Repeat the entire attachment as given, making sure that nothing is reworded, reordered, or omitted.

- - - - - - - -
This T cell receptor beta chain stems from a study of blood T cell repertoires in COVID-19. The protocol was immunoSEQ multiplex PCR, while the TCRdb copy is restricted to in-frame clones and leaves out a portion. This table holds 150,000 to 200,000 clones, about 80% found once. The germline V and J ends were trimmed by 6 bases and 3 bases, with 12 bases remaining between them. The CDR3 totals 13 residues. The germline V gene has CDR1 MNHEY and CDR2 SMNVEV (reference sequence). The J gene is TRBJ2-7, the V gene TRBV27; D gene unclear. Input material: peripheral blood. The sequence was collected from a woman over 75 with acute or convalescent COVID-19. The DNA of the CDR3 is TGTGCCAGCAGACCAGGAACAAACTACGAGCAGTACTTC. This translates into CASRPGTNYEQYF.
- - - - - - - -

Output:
This T cell receptor beta chain stems from a study of blood T cell repertoires in COVID-19. The protocol was immunoSEQ multiplex PCR, while the TCRdb copy is restricted to in-frame clones and leaves out a portion. This table holds 150,000 to 200,000 clones, about 80% found once. The germline V and J ends were trimmed by 6 bases and 3 bases, with 12 bases remaining between them. The CDR3 totals 13 residues. The germline V gene has CDR1 MNHEY and CDR2 SMNVEV (reference sequence). The J gene is TRBJ2-7, the V gene TRBV27; D gene unclear. Input material: peripheral blood. The sequence was collected from a woman over 75 with acute or convalescent COVID-19. The DNA of the CDR3 is TGTGCCAGCAGACCAGGAACAAACTACGAGCAGTACTTC. This translates into CASRPGTNYEQYF.